Betula nana


  © Jürg Stöcklin
Tollefson, Jennifer E. 2007. Betula nana. In: Fire Effects Information System, [Online]. U.S. Department of Agriculture, Forest Service, Rocky Mountain Research Station, Fire Sciences Laboratory (Producer). Available: [].


For Betula nana ssp. exilis:
Betula exilis Sukatsch. [31,34,44]
Betula nana var. sibirica Ledeb. [34,44]
Betula tundrarum Perfiljev [44]


dwarf birch
Arctic dwarf birch
dwarf alpine birch
swamp birch

The scientific name of dwarf birch is Betula nana L. (Betulaceae) [31,34,44,50,92]. There are 2 subspecies:

Betula nana subsp. exilis (Sukatsch.) Hult. [31,34,44,92]
Betula nana subsp. nana [31,34]

Dwarf birch hybridizes with bog birch (Betula glandulosa) where their ranges overlap [31,44,92]. Horne birch (Betula × hornei Butler) is the hybrid between dwarf birch and paper birch (Betula papyrifera) [92].


No special status

Information on state-level protected status of plants in the United States is available at Plants Database.


SPECIES: Betula nana
Dwarf birch is a widespread arctic species with a circumpolar distribution. In North America, Betula nana subsp. exilis is native throughout Alaska and across northern Canada to Baffin Island, Labrador, and Greenland. In Alaska, it occurs along the coast and in interior mountains from the northern part of southeastern Alaska to the western end of the Alaska Peninsula and the Bering Sea, and north to the Arctic coast [44,78,92]. Betula nana subsp. nana is native only to Greenland and Nunavut in North America [21,31]. Flora of North America provides a distributional map of dwarf birch and its infrataxa.


STATES/PROVINCES: (key to state/province abbreviations)



K094 Conifer bog

12 Black spruce
13 Black spruce-tamarack
18 Paper birch
201 White spruce
202 White spruce-paper birch
203 Balsam poplar
204 Black spruce
217 Aspen
222 Black cottonwood-willow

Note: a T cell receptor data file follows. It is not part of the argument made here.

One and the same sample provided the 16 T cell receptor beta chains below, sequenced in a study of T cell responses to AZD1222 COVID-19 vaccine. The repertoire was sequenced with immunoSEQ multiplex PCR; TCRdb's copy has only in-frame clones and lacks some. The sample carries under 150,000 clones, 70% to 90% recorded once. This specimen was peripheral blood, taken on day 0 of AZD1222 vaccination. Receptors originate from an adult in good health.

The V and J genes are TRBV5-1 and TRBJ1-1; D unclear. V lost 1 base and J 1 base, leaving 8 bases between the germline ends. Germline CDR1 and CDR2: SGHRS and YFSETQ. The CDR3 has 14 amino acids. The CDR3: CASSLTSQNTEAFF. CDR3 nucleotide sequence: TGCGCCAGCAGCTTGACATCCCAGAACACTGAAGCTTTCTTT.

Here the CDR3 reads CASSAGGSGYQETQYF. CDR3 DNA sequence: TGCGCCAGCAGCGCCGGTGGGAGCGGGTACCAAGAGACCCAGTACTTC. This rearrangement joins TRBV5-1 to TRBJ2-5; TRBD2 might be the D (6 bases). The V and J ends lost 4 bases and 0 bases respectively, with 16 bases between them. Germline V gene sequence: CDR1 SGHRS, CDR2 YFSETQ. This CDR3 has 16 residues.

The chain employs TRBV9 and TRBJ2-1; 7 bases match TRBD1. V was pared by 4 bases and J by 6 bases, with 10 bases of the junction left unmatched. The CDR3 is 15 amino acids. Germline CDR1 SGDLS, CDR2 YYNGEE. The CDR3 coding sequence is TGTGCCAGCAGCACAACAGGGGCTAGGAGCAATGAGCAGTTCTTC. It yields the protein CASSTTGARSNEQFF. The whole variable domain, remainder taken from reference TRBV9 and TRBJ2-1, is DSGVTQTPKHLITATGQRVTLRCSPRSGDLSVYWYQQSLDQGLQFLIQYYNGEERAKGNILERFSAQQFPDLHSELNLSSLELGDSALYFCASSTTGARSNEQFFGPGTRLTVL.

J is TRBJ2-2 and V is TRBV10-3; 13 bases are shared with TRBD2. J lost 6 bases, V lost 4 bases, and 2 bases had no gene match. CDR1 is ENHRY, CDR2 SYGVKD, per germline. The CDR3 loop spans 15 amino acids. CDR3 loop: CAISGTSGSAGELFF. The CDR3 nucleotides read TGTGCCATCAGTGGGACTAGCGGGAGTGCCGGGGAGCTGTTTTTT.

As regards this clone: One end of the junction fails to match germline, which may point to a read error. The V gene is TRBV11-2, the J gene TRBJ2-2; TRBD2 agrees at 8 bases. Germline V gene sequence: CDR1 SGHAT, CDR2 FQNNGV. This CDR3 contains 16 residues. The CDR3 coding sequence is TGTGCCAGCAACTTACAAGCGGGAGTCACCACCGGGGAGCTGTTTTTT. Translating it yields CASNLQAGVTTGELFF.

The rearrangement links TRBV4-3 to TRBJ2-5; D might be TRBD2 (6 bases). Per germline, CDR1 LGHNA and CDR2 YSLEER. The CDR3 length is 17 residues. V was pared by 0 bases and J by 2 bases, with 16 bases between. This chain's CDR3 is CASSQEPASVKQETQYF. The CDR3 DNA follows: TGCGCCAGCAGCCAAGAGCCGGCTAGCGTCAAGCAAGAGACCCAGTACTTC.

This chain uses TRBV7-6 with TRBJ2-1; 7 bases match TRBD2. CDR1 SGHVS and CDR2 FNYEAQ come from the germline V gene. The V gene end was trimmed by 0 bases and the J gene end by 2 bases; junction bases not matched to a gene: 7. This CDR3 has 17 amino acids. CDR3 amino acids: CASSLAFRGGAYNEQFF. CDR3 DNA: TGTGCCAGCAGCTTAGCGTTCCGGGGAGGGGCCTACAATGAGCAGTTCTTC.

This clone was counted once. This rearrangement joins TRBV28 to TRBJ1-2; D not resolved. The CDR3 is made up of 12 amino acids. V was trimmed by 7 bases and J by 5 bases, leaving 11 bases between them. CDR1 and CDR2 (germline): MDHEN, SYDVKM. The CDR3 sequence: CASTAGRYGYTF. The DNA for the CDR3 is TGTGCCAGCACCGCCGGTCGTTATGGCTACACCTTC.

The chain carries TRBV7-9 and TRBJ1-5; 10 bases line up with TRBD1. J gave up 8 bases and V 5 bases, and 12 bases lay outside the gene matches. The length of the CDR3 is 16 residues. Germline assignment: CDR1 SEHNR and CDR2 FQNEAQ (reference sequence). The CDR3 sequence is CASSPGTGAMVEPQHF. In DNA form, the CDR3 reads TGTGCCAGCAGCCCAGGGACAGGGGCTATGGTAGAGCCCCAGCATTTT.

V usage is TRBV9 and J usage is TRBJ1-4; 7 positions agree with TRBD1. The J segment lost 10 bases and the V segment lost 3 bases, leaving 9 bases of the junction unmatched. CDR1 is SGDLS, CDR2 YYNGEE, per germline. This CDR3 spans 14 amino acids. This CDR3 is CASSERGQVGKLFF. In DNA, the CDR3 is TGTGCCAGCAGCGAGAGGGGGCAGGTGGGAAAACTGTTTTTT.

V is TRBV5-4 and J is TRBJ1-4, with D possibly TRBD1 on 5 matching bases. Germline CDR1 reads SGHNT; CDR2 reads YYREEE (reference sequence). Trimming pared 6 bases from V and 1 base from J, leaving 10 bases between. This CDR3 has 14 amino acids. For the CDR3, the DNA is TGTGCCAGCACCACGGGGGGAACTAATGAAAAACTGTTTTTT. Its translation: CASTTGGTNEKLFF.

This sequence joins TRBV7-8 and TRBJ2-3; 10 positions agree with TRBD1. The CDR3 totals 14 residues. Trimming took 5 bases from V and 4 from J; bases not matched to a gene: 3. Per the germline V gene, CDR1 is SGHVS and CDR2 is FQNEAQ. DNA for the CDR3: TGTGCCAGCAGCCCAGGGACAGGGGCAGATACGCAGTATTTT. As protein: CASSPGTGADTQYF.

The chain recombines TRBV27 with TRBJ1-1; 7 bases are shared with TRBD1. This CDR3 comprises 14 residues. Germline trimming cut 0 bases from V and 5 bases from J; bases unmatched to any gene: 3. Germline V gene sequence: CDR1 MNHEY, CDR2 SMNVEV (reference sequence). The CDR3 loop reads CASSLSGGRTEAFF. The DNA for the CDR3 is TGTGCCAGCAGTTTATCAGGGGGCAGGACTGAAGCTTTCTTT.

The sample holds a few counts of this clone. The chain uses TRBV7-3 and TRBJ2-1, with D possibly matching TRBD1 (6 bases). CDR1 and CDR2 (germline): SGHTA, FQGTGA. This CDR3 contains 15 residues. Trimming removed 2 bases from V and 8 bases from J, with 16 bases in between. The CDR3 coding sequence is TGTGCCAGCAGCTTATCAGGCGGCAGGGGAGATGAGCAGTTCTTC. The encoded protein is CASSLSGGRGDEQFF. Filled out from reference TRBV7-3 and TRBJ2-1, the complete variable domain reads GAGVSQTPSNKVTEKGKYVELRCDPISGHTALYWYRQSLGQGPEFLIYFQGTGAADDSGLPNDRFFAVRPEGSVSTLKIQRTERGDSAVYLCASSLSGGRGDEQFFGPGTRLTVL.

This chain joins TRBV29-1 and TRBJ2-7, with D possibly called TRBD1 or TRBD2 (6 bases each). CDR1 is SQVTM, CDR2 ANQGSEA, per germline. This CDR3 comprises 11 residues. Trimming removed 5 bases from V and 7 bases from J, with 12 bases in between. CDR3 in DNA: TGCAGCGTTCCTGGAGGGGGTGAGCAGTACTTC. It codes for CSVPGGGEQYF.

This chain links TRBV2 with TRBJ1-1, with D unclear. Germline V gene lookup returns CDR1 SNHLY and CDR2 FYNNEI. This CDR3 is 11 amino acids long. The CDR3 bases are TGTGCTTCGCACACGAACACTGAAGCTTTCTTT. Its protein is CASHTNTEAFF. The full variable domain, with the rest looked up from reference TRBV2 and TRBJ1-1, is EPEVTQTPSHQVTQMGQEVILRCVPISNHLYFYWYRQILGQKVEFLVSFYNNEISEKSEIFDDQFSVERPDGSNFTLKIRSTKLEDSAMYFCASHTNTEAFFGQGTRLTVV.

251 White spruce-aspen
252 Paper birch
253 Black spruce-white spruce
254 Black spruce-paper birch

901 Alder
904 Black spruce-lichen
907 Dryas
911 Lichen tundra
912 Low scrub shrub birch-ericaceous
913 Low scrub swamp
916 Sedge-shrub tundra
917 Tall shrub swamp
918 Tussock tundra
919 Wet meadow tundra
920 White spruce-paper birch
921 Willow

Dwarf birch is characteristic of low, open, mixed-shrub and tussock tundra communities. It is also found in black spruce (Picea mariana) and white spruce (P. glauca) communities including black spruce-birch (Betula spp.), the most widespread ecosystem type in Alaska [1,36,84,88,91].

Dwarf birch is listed as a dominant species in the following vegetation classifications:

United States
Alaska: Canada


SPECIES: Betula nana
This description provides characteristics that may be relevant to fire ecology, and is not meant for identification. Keys for identification are available (e.g., [44,92]).

Dwarf birch is a deciduous, low and spreading shrub. Plants are strongly branching and range from 0.5 to 3 feet (.15-1 m) tall. Twigs are resinous and slightly hairy. Leaves are thick and leathery and range from 0.2 to 0.5 inch (5-12 mm) long and 0.2 to 0.6 inch (5-16 mm) wide. The inflorescences are catkins. Male catkins are 0.4 to 1 inch (10-25 mm) long, and female catkins are 0.2 to 0.4 inch (6-10 mm) long. Fruits are narrow-winged, single-seeded samaras [21,31,44,92]. Dwarf birch has an extensive underground system. Rhizomes and roots account for 80% of total plant biomass [15,16]. Roots are ectomycorrhizal, an adaptation to arctic and alpine soils that are generally low in inorganic nitrogen and phosphorus [20,83].


Dwarf birch reproduces by seed and vegetatively by branch layering and sprouting. Vegetative reproduction is more common than reproduction by seed, resulting in widespread clones [6,9,10,54,98]. In Eagle Creek, Alaska, dwarf birch allocated 99.6% of its annual production to vegetative growth and 0.4% to flowers and fruits over a 3-year period. Sexual reproduction in dwarf birch was lowest out of 8 species studied [18].

Pollination: Dwarf birch is wind pollinated.

Breeding system: Dwarf birch is monoecious [49]. Birches in general are strongly self incompatible [23].